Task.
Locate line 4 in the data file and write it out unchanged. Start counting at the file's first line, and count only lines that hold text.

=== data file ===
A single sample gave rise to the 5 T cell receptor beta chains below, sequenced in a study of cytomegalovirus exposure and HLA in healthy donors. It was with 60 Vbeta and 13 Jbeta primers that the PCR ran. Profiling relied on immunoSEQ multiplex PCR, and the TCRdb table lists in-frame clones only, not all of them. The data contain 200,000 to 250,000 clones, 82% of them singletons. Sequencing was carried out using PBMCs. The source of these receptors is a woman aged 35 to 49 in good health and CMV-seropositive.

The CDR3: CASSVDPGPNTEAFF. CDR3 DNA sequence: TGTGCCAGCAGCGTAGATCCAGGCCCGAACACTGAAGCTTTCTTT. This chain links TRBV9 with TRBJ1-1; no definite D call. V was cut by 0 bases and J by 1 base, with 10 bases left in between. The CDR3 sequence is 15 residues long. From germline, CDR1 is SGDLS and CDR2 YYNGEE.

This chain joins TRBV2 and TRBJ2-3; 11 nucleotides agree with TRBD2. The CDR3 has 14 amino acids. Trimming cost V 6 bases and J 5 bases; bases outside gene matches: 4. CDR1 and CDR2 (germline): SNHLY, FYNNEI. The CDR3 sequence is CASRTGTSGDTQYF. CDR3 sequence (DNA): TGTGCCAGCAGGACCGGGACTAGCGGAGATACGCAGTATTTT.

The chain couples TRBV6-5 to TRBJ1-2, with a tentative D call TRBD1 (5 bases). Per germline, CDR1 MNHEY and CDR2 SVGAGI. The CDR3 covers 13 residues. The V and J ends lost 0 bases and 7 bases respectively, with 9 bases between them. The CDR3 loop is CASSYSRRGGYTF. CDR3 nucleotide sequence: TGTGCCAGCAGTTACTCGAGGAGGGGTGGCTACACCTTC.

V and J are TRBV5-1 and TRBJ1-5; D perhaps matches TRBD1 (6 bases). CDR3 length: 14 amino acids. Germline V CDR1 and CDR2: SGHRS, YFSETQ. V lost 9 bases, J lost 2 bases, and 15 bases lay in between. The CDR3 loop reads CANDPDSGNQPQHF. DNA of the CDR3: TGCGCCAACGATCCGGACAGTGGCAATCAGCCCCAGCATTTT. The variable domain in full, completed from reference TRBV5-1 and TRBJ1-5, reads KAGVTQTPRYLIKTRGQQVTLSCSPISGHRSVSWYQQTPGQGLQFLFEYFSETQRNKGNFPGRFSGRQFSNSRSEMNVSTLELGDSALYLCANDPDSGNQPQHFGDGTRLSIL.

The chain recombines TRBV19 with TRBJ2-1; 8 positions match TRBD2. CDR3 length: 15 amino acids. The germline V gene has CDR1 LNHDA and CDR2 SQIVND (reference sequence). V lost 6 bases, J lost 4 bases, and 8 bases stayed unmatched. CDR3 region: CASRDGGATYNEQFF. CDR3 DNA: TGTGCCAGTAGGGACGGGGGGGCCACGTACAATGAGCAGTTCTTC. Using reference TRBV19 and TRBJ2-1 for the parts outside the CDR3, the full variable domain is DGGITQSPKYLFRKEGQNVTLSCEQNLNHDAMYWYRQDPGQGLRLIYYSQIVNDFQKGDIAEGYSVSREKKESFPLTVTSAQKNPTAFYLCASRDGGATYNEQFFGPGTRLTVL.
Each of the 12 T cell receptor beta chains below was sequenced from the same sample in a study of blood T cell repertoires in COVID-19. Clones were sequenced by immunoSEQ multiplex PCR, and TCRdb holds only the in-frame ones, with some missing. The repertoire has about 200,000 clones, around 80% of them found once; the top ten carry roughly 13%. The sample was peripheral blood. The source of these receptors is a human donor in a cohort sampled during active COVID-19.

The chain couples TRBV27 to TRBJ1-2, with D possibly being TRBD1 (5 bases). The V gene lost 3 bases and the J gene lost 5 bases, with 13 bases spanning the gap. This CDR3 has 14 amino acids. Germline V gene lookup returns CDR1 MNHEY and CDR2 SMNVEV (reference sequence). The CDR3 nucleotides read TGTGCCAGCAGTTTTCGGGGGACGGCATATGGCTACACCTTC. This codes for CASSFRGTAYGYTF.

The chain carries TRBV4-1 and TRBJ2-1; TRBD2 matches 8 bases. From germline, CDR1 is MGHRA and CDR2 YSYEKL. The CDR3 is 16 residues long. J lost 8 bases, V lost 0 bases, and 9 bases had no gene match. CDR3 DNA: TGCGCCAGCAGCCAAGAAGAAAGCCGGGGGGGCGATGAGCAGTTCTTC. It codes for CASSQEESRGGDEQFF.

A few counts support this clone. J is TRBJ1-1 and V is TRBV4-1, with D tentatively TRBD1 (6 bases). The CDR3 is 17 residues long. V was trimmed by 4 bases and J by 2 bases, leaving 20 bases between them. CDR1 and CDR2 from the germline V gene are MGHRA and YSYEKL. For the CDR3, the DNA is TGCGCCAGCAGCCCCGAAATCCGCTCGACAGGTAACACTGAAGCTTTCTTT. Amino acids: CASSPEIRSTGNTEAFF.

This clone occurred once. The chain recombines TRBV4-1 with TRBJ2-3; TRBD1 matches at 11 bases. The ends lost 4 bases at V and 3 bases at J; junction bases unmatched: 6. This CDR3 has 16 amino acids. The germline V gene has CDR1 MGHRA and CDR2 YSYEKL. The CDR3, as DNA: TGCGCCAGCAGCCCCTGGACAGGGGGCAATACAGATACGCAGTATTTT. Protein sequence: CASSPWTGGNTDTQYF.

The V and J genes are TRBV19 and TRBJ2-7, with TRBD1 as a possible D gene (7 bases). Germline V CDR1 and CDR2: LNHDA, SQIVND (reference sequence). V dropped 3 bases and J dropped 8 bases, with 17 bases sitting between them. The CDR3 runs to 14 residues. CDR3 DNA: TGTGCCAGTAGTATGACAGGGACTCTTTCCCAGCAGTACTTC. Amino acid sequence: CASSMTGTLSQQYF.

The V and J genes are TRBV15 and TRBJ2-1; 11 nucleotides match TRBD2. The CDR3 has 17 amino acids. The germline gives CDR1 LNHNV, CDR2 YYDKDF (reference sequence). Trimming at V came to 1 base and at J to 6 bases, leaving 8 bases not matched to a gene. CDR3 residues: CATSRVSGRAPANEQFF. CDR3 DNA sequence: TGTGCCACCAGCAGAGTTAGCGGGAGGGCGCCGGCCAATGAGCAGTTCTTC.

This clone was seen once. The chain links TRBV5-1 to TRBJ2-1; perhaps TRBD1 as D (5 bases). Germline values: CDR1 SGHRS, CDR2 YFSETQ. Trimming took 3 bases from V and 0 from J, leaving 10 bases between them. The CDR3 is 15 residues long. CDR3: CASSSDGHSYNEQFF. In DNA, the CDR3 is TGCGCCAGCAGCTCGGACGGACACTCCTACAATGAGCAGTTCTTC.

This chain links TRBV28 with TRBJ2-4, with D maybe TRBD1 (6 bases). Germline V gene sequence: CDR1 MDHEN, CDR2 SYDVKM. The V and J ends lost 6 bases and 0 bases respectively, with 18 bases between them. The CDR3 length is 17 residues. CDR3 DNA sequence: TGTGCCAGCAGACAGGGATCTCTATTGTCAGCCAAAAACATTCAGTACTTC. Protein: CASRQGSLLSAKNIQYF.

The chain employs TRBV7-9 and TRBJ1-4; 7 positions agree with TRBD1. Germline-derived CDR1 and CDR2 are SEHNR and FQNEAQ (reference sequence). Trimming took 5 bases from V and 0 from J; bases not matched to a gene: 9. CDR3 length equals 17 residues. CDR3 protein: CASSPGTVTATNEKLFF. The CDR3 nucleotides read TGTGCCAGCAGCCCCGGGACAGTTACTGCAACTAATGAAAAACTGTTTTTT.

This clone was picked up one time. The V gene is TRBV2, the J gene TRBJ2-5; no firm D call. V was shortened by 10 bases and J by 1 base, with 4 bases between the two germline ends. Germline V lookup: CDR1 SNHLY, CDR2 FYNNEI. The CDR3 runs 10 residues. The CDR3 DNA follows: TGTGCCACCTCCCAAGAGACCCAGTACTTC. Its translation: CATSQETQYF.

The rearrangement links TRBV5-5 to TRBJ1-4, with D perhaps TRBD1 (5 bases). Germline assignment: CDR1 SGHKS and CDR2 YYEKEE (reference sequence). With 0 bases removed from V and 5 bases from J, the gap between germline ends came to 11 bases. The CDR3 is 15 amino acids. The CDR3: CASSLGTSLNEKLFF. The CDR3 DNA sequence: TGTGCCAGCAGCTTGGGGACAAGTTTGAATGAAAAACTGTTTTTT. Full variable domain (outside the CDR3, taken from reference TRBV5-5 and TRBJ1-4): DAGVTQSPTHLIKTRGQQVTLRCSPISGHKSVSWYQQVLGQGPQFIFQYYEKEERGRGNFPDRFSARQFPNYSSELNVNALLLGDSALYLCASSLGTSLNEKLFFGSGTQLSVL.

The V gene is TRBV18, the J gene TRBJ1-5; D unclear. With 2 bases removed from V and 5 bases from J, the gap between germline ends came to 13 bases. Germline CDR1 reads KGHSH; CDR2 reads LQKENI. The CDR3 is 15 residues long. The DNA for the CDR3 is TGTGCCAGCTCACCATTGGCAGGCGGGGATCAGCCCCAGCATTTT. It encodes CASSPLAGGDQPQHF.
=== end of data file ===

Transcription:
The chain couples TRBV6-5 to TRBJ1-2, with a tentative D call TRBD1 (5 bases). Per germline, CDR1 MNHEY and CDR2 SVGAGI. The CDR3 covers 13 residues. The V and J ends lost 0 bases and 7 bases respectively, with 9 bases between them. The CDR3 loop is CASSYSRRGGYTF. CDR3 nucleotide sequence: TGTGCCAGCAGTTACTCGAGGAGGGGTGGCTACACCTTC.